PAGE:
Because I was able to keep up with my training, I decided to sign up for my first winter race in January: 10k at the Richmond Road Races. Never in my wildest dreams could I have imagined being able to PR my 10k time in the winter, but I did!! Such an amazing feeling!


My training on the treadmill shows me running at a much slower pace than when I’m outside on the roads, despite the fact that it feels like a much harder workout. I sweat buckets working out on the treadmill! But all those indoor runs must’ve done some good after all. I don’t take 10:1 walking breaks on the treadmill, so I definitely noticed an improvement in my endurance, which may have been the key factor to my faster race time.

Another challenge that I decided to take part in was Run Ottawa’s January run streak, where we run every day for the entire month of January.


Because I have the treadmill now, I knew hopping on for a quick 1 mile run those days in between training sessions would be easy for me.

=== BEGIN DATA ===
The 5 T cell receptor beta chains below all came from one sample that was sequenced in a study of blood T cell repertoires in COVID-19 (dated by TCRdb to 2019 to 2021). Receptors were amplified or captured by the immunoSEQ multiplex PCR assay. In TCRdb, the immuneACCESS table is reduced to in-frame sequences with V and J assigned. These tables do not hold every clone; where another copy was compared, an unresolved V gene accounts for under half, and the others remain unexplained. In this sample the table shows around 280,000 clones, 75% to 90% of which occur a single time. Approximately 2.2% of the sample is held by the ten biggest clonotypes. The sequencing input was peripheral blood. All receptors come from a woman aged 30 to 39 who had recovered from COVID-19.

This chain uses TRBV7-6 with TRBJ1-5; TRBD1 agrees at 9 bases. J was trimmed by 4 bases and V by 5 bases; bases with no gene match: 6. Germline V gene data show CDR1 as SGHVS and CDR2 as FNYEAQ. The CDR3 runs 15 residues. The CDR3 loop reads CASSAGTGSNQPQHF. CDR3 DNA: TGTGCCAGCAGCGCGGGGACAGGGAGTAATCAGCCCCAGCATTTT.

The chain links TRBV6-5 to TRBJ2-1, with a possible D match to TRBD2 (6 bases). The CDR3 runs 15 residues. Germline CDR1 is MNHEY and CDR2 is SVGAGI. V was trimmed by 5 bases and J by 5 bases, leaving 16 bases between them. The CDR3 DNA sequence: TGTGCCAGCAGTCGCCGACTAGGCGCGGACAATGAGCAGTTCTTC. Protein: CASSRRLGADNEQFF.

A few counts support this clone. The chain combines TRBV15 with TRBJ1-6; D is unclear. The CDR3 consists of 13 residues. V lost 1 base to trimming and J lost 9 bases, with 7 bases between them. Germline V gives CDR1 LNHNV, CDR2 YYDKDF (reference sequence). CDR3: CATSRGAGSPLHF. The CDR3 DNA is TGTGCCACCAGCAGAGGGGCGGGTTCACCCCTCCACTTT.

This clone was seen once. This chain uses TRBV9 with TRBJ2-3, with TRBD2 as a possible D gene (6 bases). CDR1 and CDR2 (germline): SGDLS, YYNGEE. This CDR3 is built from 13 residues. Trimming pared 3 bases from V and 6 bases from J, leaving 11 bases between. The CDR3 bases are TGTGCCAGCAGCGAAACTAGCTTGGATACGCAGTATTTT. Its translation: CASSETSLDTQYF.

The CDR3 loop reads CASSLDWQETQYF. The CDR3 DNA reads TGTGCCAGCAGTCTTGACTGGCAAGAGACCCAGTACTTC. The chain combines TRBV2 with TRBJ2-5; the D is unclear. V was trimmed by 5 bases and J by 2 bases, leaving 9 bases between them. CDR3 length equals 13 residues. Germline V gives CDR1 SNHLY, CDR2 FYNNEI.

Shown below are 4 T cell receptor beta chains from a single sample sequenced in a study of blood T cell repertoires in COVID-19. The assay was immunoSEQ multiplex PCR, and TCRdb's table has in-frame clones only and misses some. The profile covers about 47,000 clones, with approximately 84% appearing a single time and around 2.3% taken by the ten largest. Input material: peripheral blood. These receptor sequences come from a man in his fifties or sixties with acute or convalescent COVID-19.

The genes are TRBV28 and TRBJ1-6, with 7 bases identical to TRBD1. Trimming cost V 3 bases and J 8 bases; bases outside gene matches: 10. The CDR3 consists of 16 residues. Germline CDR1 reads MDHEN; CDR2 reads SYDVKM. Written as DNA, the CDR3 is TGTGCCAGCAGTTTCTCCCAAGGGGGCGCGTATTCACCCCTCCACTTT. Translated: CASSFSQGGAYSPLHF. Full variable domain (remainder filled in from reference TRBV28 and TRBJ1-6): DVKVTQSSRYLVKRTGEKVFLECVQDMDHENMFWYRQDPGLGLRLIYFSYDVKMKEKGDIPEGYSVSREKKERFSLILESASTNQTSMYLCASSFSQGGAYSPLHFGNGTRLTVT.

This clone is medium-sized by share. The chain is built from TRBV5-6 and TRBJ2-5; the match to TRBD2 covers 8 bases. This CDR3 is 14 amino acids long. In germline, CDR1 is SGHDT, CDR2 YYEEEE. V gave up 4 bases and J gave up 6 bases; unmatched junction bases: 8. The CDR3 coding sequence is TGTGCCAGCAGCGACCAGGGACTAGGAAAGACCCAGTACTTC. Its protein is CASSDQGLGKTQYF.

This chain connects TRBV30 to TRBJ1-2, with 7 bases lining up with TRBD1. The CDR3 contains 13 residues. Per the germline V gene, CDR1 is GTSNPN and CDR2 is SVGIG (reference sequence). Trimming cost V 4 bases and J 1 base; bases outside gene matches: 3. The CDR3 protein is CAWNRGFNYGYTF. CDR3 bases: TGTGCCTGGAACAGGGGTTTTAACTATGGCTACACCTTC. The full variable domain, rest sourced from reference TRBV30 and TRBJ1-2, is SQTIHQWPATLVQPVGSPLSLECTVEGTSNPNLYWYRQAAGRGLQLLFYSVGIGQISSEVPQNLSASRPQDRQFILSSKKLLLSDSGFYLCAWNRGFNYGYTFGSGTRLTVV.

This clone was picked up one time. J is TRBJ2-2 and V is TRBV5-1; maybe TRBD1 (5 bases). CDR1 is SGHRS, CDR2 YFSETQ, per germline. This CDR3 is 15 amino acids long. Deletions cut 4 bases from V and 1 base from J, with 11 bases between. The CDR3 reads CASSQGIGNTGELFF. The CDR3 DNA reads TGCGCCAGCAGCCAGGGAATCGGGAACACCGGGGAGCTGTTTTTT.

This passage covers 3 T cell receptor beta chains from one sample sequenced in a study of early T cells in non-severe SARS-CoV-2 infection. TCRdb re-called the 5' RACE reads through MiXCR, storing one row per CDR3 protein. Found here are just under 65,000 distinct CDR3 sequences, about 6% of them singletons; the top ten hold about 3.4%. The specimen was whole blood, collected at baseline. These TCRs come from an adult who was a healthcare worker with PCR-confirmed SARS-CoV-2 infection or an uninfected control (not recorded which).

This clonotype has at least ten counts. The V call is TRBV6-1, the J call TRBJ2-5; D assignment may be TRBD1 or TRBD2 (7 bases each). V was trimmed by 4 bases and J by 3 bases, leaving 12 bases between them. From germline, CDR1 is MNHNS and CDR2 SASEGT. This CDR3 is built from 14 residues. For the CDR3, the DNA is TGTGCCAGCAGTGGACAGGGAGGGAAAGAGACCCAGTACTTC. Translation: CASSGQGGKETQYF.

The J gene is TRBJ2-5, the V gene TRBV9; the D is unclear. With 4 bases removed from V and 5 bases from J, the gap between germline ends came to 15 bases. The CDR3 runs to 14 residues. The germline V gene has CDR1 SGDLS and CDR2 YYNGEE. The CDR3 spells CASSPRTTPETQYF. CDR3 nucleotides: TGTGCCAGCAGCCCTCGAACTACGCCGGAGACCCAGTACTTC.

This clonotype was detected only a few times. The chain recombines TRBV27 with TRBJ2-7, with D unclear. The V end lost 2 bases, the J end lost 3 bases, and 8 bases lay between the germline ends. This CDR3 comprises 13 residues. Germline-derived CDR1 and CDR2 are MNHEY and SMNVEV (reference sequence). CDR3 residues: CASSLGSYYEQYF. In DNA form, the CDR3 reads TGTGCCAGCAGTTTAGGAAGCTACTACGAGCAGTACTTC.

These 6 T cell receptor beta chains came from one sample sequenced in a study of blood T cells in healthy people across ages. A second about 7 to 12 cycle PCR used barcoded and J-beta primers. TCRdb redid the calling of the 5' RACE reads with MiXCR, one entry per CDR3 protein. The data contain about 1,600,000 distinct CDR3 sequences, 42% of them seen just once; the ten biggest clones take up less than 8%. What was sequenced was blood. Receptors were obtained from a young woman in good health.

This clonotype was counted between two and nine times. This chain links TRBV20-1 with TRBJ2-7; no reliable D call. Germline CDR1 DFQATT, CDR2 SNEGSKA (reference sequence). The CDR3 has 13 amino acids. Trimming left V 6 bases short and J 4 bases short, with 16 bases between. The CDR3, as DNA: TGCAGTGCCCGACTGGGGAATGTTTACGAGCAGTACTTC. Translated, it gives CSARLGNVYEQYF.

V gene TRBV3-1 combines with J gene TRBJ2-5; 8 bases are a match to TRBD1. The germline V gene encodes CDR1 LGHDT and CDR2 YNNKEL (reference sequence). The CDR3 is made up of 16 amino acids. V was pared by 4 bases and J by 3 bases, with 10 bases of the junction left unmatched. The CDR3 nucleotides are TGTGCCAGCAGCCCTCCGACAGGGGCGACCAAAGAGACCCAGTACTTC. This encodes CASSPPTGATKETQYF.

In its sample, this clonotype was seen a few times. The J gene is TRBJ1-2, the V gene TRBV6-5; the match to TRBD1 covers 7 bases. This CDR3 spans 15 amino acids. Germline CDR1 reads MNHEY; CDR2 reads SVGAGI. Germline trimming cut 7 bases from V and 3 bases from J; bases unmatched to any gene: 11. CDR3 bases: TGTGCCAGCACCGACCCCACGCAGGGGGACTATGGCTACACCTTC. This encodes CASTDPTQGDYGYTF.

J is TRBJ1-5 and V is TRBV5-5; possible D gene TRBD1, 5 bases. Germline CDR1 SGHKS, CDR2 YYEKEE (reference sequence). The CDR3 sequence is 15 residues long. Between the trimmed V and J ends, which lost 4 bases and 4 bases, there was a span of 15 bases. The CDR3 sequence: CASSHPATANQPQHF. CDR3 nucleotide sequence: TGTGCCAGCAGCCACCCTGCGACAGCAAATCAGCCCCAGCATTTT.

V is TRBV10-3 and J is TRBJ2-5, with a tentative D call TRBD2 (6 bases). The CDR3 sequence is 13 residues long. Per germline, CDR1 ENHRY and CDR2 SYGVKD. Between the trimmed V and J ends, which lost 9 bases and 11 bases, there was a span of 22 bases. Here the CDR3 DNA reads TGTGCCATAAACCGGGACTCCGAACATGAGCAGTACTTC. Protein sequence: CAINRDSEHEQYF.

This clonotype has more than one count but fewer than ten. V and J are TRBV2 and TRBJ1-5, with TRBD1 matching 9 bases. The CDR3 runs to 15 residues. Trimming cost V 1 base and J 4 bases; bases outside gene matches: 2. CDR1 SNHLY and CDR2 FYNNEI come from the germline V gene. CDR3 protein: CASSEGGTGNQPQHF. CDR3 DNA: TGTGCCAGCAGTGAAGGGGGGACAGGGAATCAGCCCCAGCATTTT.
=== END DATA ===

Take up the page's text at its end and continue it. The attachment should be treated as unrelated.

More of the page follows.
I amazed myself by being able to hang on to my running streak for those first three weeks ..but then was hit hard by an unexpected bout of depression.

I could feel it coming on in the weeks prior, but because there was always so much going on I would try to distract myself with the next task or activity. And at night I would blast tv shows into my head until I fell asleep so that I didn’t have a chance to think too much and trigger that downwards spiral. Every morning I would wake up with a start, as if someone had sent a current of electricity through my heart. Just a pure jolt of anxiety to start my day. It was inevitable.. Each day I became more and more anxious and it became harder to repress. I stopped being able to sleep and even eat, and dropped a good 20 pounds in the span of a few weeks. Then one day I woke up with the darkest of thoughts swirling around in my head, and I knew I was done fighting. I had reached my absolute lowest point.